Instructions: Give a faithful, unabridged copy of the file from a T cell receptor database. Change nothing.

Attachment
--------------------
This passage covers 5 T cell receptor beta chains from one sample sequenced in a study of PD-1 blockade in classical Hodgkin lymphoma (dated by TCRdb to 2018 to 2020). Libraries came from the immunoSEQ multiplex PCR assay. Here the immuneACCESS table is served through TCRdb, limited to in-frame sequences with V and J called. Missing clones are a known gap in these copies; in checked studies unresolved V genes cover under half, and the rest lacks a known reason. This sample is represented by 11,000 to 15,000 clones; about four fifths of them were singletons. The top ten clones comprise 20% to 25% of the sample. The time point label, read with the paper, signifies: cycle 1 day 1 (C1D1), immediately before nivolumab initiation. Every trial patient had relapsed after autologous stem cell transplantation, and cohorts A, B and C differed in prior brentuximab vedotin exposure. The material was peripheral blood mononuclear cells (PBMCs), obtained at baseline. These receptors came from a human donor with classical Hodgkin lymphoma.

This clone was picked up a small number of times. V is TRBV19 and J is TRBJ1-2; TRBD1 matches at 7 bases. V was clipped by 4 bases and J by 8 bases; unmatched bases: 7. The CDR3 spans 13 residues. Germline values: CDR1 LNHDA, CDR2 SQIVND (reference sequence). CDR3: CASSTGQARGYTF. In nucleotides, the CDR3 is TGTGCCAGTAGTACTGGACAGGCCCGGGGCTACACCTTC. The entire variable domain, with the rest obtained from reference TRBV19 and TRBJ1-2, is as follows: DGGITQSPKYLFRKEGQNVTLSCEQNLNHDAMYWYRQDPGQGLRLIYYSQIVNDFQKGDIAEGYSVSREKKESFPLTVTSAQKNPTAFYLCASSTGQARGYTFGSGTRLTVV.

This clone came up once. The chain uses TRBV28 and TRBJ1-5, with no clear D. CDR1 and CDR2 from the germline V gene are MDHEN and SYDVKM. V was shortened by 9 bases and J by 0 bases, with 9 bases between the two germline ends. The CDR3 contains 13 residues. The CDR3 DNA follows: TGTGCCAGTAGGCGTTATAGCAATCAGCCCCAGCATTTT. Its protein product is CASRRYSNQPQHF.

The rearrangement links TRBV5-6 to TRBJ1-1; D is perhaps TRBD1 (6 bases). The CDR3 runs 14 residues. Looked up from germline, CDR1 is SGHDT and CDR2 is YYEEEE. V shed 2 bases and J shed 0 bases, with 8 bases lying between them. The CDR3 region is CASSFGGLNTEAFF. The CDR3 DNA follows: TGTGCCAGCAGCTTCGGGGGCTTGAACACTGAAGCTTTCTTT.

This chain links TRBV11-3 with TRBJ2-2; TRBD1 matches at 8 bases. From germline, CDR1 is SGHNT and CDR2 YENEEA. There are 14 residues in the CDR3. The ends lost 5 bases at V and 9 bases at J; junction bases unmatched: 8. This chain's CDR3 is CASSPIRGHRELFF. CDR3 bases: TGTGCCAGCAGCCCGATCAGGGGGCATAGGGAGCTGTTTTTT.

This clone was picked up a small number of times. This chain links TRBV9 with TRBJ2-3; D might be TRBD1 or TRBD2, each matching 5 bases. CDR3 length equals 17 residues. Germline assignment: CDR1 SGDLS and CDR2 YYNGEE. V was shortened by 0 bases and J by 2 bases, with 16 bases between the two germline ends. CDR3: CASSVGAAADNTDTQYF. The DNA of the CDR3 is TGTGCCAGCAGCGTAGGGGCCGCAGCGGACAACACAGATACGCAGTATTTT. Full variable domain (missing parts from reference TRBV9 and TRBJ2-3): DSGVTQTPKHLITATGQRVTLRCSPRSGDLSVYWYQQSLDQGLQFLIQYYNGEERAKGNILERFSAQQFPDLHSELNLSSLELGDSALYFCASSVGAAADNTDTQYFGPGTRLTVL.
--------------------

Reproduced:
This passage covers 5 T cell receptor beta chains from one sample sequenced in a study of PD-1 blockade in classical Hodgkin lymphoma (dated by TCRdb to 2018 to 2020). Libraries came from the immunoSEQ multiplex PCR assay. Here the immuneACCESS table is served through TCRdb, limited to in-frame sequences with V and J called. Missing clones are a known gap in these copies; in checked studies unresolved V genes cover under half, and the rest lacks a known reason. This sample is represented by 11,000 to 15,000 clones; about four fifths of them were singletons. The top ten clones comprise 20% to 25% of the sample. The time point label, read with the paper, signifies: cycle 1 day 1 (C1D1), immediately before nivolumab initiation. Every trial patient had relapsed after autologous stem cell transplantation, and cohorts A, B and C differed in prior brentuximab vedotin exposure. The material was peripheral blood mononuclear cells (PBMCs), obtained at baseline. These receptors came from a human donor with classical Hodgkin lymphoma.

This clone was picked up a small number of times. V is TRBV19 and J is TRBJ1-2; TRBD1 matches at 7 bases. V was clipped by 4 bases and J by 8 bases; unmatched bases: 7. The CDR3 spans 13 residues. Germline values: CDR1 LNHDA, CDR2 SQIVND (reference sequence). CDR3: CASSTGQARGYTF. In nucleotides, the CDR3 is TGTGCCAGTAGTACTGGACAGGCCCGGGGCTACACCTTC. The entire variable domain, with the rest obtained from reference TRBV19 and TRBJ1-2, is as follows: DGGITQSPKYLFRKEGQNVTLSCEQNLNHDAMYWYRQDPGQGLRLIYYSQIVNDFQKGDIAEGYSVSREKKESFPLTVTSAQKNPTAFYLCASSTGQARGYTFGSGTRLTVV.

This clone came up once. The chain uses TRBV28 and TRBJ1-5, with no clear D. CDR1 and CDR2 from the germline V gene are MDHEN and SYDVKM. V was shortened by 9 bases and J by 0 bases, with 9 bases between the two germline ends. The CDR3 contains 13 residues. The CDR3 DNA follows: TGTGCCAGTAGGCGTTATAGCAATCAGCCCCAGCATTTT. Its protein product is CASRRYSNQPQHF.

The rearrangement links TRBV5-6 to TRBJ1-1; D is perhaps TRBD1 (6 bases). The CDR3 runs 14 residues. Looked up from germline, CDR1 is SGHDT and CDR2 is YYEEEE. V shed 2 bases and J shed 0 bases, with 8 bases lying between them. The CDR3 region is CASSFGGLNTEAFF. The CDR3 DNA follows: TGTGCCAGCAGCTTCGGGGGCTTGAACACTGAAGCTTTCTTT.

This chain links TRBV11-3 with TRBJ2-2; TRBD1 matches at 8 bases. From germline, CDR1 is SGHNT and CDR2 YENEEA. There are 14 residues in the CDR3. The ends lost 5 bases at V and 9 bases at J; junction bases unmatched: 8. This chain's CDR3 is CASSPIRGHRELFF. CDR3 bases: TGTGCCAGCAGCCCGATCAGGGGGCATAGGGAGCTGTTTTTT.

This clone was picked up a small number of times. This chain links TRBV9 with TRBJ2-3; D might be TRBD1 or TRBD2, each matching 5 bases. CDR3 length equals 17 residues. Germline assignment: CDR1 SGDLS and CDR2 YYNGEE. V was shortened by 0 bases and J by 2 bases, with 16 bases between the two germline ends. CDR3: CASSVGAAADNTDTQYF. The DNA of the CDR3 is TGTGCCAGCAGCGTAGGGGCCGCAGCGGACAACACAGATACGCAGTATTTT. Full variable domain (missing parts from reference TRBV9 and TRBJ2-3): DSGVTQTPKHLITATGQRVTLRCSPRSGDLSVYWYQQSLDQGLQFLIQYYNGEERAKGNILERFSAQQFPDLHSELNLSSLELGDSALYFCASSVGAAADNTDTQYFGPGTRLTVL.